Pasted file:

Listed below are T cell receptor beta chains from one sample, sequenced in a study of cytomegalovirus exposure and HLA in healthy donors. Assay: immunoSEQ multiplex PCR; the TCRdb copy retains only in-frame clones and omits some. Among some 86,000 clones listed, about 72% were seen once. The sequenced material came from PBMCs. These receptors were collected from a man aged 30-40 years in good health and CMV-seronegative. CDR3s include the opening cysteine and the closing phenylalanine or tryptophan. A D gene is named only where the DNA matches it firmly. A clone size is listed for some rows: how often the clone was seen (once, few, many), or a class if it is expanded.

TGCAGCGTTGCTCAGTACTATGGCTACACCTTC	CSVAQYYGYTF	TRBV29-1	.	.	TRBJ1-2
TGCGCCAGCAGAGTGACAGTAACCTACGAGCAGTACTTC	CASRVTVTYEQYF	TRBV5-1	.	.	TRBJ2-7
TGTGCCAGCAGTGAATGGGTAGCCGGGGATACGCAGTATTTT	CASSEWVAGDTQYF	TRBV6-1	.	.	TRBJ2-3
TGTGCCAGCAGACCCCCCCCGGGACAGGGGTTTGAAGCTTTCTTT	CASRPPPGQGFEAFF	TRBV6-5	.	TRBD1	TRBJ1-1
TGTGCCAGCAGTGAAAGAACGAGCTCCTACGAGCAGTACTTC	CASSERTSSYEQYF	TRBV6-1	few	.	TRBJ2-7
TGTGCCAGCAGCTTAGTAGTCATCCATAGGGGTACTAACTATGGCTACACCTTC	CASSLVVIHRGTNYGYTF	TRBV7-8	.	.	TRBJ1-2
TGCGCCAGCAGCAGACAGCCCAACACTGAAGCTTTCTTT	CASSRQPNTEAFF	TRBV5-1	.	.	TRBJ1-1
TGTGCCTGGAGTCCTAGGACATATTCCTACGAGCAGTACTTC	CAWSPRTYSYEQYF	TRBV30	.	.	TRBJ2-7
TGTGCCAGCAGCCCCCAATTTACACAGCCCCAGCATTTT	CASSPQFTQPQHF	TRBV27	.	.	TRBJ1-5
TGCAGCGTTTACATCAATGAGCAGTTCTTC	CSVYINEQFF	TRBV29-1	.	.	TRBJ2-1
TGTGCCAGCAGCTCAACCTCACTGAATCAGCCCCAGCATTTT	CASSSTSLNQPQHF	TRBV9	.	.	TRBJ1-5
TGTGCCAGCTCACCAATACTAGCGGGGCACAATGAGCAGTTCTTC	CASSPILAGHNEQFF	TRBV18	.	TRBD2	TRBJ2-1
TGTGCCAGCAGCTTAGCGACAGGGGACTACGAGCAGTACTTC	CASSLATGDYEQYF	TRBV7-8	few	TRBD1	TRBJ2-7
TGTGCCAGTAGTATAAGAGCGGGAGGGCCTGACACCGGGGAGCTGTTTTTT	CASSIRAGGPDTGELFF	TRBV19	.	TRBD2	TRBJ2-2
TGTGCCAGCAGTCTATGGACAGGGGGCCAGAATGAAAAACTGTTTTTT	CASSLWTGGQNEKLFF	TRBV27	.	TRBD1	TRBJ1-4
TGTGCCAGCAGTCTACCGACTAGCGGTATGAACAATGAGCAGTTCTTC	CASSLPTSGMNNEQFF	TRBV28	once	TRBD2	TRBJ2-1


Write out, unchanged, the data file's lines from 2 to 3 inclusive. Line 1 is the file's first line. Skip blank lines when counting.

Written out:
TGCAGCGTTGCTCAGTACTATGGCTACACCTTC	CSVAQYYGYTF	TRBV29-1	.	.	TRBJ1-2
TGCGCCAGCAGAGTGACAGTAACCTACGAGCAGTACTTC	CASRVTVTYEQYF	TRBV5-1	.	.	TRBJ2-7